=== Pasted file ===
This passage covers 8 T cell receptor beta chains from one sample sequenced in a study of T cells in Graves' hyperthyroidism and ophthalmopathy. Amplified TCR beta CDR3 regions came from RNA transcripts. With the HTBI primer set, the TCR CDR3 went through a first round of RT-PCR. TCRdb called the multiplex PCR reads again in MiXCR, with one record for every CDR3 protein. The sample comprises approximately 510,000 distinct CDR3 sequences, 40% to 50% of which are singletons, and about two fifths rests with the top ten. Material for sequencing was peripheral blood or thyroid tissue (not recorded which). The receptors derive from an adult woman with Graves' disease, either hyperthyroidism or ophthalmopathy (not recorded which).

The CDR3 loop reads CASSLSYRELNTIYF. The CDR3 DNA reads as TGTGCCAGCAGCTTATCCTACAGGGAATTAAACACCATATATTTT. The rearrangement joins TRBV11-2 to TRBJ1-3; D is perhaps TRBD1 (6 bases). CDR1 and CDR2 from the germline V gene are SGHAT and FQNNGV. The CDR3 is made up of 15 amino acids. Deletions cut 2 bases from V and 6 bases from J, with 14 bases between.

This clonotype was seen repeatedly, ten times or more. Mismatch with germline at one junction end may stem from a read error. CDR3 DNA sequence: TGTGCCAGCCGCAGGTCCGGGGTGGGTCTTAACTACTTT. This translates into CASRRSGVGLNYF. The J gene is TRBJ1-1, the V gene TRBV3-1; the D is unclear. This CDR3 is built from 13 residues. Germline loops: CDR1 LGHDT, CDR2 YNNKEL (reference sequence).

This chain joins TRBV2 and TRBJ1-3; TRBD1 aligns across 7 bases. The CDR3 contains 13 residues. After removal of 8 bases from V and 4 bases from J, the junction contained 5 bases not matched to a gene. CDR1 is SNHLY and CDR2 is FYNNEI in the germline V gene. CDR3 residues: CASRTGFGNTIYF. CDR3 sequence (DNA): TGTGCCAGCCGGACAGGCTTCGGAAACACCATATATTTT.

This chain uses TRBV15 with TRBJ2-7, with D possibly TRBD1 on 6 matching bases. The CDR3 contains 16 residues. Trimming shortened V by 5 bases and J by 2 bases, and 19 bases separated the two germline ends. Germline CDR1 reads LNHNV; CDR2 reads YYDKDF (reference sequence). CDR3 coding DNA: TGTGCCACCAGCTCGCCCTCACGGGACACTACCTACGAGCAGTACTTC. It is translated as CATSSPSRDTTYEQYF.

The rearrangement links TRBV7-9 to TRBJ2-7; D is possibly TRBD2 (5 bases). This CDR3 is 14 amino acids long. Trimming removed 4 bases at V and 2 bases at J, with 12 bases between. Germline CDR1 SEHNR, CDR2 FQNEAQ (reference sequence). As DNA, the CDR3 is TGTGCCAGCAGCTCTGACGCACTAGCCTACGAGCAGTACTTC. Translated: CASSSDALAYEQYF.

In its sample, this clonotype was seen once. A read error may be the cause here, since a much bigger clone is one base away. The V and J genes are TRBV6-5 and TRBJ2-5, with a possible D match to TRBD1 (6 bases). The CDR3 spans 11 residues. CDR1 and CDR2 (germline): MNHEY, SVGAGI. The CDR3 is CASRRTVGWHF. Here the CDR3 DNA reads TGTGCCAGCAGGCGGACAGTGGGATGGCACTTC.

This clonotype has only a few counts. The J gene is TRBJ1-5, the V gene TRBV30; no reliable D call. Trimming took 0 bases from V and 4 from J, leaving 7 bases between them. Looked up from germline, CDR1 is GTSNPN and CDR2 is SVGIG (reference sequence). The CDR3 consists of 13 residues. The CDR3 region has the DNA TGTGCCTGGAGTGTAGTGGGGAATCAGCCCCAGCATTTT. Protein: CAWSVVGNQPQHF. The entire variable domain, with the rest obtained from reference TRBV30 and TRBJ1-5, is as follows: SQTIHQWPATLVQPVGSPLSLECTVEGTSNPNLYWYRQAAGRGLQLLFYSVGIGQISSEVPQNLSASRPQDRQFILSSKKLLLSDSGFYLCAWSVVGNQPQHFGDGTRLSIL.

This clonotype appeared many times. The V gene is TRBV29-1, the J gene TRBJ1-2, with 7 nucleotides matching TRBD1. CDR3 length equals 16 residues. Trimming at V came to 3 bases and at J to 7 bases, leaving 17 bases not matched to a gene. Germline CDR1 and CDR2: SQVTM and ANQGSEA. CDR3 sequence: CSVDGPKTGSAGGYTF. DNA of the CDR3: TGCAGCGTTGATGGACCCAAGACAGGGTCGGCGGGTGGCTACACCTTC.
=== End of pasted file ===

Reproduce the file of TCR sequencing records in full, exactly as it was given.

This passage covers 8 T cell receptor beta chains from one sample sequenced in a study of T cells in Graves' hyperthyroidism and ophthalmopathy. Amplified TCR beta CDR3 regions came from RNA transcripts. With the HTBI primer set, the TCR CDR3 went through a first round of RT-PCR. TCRdb called the multiplex PCR reads again in MiXCR, with one record for every CDR3 protein. The sample comprises approximately 510,000 distinct CDR3 sequences, 40% to 50% of which are singletons, and about two fifths rests with the top ten. Material for sequencing was peripheral blood or thyroid tissue (not recorded which). The receptors derive from an adult woman with Graves' disease, either hyperthyroidism or ophthalmopathy (not recorded which).

The CDR3 loop reads CASSLSYRELNTIYF. The CDR3 DNA reads as TGTGCCAGCAGCTTATCCTACAGGGAATTAAACACCATATATTTT. The rearrangement joins TRBV11-2 to TRBJ1-3; D is perhaps TRBD1 (6 bases). CDR1 and CDR2 from the germline V gene are SGHAT and FQNNGV. The CDR3 is made up of 15 amino acids. Deletions cut 2 bases from V and 6 bases from J, with 14 bases between.

This clonotype was seen repeatedly, ten times or more. Mismatch with germline at one junction end may stem from a read error. CDR3 DNA sequence: TGTGCCAGCCGCAGGTCCGGGGTGGGTCTTAACTACTTT. This translates into CASRRSGVGLNYF. The J gene is TRBJ1-1, the V gene TRBV3-1; the D is unclear. This CDR3 is built from 13 residues. Germline loops: CDR1 LGHDT, CDR2 YNNKEL (reference sequence).

This chain joins TRBV2 and TRBJ1-3; TRBD1 aligns across 7 bases. The CDR3 contains 13 residues. After removal of 8 bases from V and 4 bases from J, the junction contained 5 bases not matched to a gene. CDR1 is SNHLY and CDR2 is FYNNEI in the germline V gene. CDR3 residues: CASRTGFGNTIYF. CDR3 sequence (DNA): TGTGCCAGCCGGACAGGCTTCGGAAACACCATATATTTT.

This chain uses TRBV15 with TRBJ2-7, with D possibly TRBD1 on 6 matching bases. The CDR3 contains 16 residues. Trimming shortened V by 5 bases and J by 2 bases, and 19 bases separated the two germline ends. Germline CDR1 reads LNHNV; CDR2 reads YYDKDF (reference sequence). CDR3 coding DNA: TGTGCCACCAGCTCGCCCTCACGGGACACTACCTACGAGCAGTACTTC. It is translated as CATSSPSRDTTYEQYF.

The rearrangement links TRBV7-9 to TRBJ2-7; D is possibly TRBD2 (5 bases). This CDR3 is 14 amino acids long. Trimming removed 4 bases at V and 2 bases at J, with 12 bases between. Germline CDR1 SEHNR, CDR2 FQNEAQ (reference sequence). As DNA, the CDR3 is TGTGCCAGCAGCTCTGACGCACTAGCCTACGAGCAGTACTTC. Translated: CASSSDALAYEQYF.

In its sample, this clonotype was seen once. A read error may be the cause here, since a much bigger clone is one base away. The V and J genes are TRBV6-5 and TRBJ2-5, with a possible D match to TRBD1 (6 bases). The CDR3 spans 11 residues. CDR1 and CDR2 (germline): MNHEY, SVGAGI. The CDR3 is CASRRTVGWHF. Here the CDR3 DNA reads TGTGCCAGCAGGCGGACAGTGGGATGGCACTTC.

This clonotype has only a few counts. The J gene is TRBJ1-5, the V gene TRBV30; no reliable D call. Trimming took 0 bases from V and 4 from J, leaving 7 bases between them. Looked up from germline, CDR1 is GTSNPN and CDR2 is SVGIG (reference sequence). The CDR3 consists of 13 residues. The CDR3 region has the DNA TGTGCCTGGAGTGTAGTGGGGAATCAGCCCCAGCATTTT. Protein: CAWSVVGNQPQHF. The entire variable domain, with the rest obtained from reference TRBV30 and TRBJ1-5, is as follows: SQTIHQWPATLVQPVGSPLSLECTVEGTSNPNLYWYRQAAGRGLQLLFYSVGIGQISSEVPQNLSASRPQDRQFILSSKKLLLSDSGFYLCAWSVVGNQPQHFGDGTRLSIL.

This clonotype appeared many times. The V gene is TRBV29-1, the J gene TRBJ1-2, with 7 nucleotides matching TRBD1. CDR3 length equals 16 residues. Trimming at V came to 3 bases and at J to 7 bases, leaving 17 bases not matched to a gene. Germline CDR1 and CDR2: SQVTM and ANQGSEA. CDR3 sequence: CSVDGPKTGSAGGYTF. DNA of the CDR3: TGCAGCGTTGATGGACCCAAGACAGGGTCGGCGGGTGGCTACACCTTC.